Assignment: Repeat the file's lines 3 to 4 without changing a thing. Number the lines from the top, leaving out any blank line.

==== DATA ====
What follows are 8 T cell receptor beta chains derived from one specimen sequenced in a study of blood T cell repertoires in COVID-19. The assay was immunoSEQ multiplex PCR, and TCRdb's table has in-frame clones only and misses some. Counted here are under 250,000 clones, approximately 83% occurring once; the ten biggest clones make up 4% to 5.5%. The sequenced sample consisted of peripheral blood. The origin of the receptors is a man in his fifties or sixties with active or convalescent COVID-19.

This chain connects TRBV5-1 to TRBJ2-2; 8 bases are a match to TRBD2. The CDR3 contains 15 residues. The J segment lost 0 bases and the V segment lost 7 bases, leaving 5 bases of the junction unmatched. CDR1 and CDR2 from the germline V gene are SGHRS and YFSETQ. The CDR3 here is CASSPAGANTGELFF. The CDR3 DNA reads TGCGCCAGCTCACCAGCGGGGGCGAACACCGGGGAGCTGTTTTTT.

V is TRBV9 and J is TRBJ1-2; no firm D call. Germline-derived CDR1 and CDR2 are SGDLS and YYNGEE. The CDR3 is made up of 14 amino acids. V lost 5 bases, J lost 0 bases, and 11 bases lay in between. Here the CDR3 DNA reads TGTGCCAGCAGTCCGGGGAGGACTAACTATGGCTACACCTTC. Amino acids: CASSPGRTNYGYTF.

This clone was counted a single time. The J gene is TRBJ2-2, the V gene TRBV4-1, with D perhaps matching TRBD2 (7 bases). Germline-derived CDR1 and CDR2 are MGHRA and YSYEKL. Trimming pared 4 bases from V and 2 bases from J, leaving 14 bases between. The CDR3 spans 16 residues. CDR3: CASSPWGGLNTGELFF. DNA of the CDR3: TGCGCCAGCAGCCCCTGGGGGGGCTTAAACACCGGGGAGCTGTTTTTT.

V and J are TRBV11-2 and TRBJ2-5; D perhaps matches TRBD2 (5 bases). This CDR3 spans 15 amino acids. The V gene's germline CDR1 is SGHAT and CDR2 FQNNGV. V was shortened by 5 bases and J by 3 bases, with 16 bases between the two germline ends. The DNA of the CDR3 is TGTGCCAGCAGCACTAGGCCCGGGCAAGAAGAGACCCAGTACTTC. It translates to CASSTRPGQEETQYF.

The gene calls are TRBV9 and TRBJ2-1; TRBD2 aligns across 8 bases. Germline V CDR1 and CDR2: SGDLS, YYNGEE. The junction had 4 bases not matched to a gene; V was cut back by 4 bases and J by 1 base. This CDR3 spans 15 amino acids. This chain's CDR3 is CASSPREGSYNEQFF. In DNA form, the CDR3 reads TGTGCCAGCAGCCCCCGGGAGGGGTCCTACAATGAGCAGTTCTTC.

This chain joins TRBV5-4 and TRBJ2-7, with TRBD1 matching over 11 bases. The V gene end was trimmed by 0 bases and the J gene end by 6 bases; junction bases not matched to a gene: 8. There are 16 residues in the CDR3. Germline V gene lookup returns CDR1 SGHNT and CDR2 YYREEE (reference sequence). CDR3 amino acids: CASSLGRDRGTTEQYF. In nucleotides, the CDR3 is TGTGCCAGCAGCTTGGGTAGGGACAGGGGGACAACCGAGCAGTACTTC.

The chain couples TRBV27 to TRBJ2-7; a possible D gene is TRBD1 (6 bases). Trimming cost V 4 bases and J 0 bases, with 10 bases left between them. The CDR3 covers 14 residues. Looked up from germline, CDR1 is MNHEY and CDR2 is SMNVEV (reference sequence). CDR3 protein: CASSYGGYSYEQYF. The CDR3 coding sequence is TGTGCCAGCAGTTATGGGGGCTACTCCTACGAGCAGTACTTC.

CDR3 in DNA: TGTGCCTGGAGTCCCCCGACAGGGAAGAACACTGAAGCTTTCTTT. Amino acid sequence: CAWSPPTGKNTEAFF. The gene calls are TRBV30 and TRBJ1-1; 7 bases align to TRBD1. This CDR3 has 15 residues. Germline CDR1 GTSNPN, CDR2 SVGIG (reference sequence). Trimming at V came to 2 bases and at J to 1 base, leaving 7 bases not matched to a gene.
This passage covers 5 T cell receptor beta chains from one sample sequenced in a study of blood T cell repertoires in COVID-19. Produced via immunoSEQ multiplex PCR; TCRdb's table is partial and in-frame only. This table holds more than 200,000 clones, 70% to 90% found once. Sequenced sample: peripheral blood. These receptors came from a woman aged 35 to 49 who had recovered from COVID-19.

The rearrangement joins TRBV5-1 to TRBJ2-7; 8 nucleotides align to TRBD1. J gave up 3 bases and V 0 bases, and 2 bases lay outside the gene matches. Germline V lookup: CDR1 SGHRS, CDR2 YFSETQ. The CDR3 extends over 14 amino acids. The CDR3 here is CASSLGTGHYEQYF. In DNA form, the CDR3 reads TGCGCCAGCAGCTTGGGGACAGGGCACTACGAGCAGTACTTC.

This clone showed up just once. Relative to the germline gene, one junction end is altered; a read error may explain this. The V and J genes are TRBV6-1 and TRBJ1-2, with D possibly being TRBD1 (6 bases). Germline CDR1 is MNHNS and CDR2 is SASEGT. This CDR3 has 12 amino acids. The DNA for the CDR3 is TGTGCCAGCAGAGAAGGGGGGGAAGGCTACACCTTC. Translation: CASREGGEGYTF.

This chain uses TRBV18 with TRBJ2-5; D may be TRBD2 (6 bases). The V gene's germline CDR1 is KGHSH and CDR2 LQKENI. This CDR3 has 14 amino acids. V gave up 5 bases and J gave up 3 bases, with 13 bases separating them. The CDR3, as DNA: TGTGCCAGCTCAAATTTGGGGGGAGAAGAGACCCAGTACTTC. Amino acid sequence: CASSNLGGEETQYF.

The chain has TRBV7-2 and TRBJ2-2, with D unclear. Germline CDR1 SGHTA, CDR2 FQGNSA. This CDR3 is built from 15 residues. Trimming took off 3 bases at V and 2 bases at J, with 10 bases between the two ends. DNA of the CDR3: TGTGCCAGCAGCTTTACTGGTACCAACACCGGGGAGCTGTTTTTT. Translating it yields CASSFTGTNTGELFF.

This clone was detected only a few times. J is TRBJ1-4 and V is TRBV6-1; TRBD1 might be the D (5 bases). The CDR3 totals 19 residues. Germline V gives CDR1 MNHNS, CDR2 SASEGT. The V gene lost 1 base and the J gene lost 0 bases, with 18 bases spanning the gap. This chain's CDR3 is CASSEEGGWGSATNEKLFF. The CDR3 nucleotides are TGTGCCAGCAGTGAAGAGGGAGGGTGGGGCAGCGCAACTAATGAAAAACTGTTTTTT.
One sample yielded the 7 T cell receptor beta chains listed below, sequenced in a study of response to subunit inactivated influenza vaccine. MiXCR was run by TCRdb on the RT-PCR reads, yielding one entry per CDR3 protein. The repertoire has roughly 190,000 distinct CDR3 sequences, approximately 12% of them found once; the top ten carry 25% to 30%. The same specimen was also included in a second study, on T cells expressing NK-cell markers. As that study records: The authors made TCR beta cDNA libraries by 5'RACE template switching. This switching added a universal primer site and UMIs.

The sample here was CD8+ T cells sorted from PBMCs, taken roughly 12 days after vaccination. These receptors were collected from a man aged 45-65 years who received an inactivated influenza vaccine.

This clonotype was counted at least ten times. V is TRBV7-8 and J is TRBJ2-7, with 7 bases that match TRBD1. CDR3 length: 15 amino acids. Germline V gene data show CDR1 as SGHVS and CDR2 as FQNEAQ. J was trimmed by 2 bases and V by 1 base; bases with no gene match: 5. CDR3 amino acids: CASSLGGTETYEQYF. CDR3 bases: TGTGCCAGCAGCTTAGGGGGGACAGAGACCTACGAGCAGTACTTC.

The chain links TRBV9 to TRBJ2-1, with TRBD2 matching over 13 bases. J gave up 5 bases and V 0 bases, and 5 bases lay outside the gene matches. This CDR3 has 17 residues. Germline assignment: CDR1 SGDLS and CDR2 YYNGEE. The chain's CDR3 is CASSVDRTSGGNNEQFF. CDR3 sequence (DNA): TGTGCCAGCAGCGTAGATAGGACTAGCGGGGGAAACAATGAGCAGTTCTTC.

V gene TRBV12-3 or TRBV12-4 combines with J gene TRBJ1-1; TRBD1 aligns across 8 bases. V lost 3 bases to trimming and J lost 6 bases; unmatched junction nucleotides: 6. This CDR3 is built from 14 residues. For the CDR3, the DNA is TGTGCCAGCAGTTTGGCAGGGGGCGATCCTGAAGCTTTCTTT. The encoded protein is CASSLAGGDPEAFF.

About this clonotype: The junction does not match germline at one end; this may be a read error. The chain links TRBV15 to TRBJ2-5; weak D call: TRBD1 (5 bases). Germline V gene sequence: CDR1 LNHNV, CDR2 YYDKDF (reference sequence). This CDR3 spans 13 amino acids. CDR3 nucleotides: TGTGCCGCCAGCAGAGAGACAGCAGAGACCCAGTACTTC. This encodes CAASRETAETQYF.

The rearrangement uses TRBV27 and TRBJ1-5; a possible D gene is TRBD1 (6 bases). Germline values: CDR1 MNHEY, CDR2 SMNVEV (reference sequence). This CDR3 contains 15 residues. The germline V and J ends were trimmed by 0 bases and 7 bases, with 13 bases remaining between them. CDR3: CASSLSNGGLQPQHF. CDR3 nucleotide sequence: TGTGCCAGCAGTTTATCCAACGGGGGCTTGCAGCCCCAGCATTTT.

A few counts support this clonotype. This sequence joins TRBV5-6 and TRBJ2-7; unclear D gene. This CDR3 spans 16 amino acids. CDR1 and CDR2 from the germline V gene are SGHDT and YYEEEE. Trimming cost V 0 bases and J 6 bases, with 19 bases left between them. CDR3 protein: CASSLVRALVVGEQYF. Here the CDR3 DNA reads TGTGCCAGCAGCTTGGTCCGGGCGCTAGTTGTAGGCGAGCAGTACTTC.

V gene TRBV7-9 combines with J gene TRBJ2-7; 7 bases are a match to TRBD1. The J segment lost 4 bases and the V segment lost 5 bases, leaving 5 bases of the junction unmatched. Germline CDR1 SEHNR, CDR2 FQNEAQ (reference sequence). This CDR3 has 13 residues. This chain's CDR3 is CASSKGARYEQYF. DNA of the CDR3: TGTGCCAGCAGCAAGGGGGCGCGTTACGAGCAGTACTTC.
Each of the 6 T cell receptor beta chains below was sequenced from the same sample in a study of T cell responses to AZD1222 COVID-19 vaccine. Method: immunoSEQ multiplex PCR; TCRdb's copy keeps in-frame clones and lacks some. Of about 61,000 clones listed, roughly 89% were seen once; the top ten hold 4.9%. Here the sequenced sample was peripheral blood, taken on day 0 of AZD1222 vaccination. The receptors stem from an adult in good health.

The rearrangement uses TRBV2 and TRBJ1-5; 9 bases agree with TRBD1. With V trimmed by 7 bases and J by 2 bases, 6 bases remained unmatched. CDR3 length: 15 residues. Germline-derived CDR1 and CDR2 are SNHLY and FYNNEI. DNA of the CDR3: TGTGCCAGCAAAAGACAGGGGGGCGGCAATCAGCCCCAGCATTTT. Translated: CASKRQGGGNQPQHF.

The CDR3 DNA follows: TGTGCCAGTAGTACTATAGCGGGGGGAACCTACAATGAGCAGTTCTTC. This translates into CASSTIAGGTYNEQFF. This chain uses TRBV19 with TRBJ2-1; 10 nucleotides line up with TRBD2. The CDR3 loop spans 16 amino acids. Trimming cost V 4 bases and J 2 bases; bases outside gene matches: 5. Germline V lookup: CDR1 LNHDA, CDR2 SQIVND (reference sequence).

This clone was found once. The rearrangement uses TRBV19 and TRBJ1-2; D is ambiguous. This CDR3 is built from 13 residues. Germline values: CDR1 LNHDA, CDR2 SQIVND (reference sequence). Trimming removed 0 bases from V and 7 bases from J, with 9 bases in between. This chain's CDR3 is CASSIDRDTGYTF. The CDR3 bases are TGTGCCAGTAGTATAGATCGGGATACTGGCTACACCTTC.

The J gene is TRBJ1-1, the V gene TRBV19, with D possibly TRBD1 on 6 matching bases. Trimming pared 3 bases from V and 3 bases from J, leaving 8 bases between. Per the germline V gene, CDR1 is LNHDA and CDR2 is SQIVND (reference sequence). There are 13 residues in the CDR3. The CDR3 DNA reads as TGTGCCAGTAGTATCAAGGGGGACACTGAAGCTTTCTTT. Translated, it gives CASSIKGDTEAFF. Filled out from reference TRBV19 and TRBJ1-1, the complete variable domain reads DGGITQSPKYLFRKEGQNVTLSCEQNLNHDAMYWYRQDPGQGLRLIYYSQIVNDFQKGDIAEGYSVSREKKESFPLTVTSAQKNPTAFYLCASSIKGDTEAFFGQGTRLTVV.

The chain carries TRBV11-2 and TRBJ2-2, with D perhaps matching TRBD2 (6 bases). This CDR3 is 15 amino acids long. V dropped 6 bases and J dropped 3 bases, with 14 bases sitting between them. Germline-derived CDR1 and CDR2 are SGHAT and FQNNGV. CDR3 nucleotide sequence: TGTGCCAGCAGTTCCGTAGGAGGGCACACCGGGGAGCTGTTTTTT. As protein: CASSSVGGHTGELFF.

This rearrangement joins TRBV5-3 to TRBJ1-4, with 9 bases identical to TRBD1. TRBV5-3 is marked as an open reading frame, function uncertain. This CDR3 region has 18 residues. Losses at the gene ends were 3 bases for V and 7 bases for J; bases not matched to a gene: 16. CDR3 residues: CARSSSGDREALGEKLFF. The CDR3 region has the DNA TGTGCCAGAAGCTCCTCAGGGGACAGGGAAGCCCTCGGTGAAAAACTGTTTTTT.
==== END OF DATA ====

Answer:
V is TRBV9 and J is TRBJ1-2; no firm D call. Germline-derived CDR1 and CDR2 are SGDLS and YYNGEE. The CDR3 is made up of 14 amino acids. V lost 5 bases, J lost 0 bases, and 11 bases lay in between. Here the CDR3 DNA reads TGTGCCAGCAGTCCGGGGAGGACTAACTATGGCTACACCTTC. Amino acids: CASSPGRTNYGYTF.

This clone was counted a single time. The J gene is TRBJ2-2, the V gene TRBV4-1, with D perhaps matching TRBD2 (7 bases). Germline-derived CDR1 and CDR2 are MGHRA and YSYEKL. Trimming pared 4 bases from V and 2 bases from J, leaving 14 bases between. The CDR3 spans 16 residues. CDR3: CASSPWGGLNTGELFF. DNA of the CDR3: TGCGCCAGCAGCCCCTGGGGGGGCTTAAACACCGGGGAGCTGTTTTTT.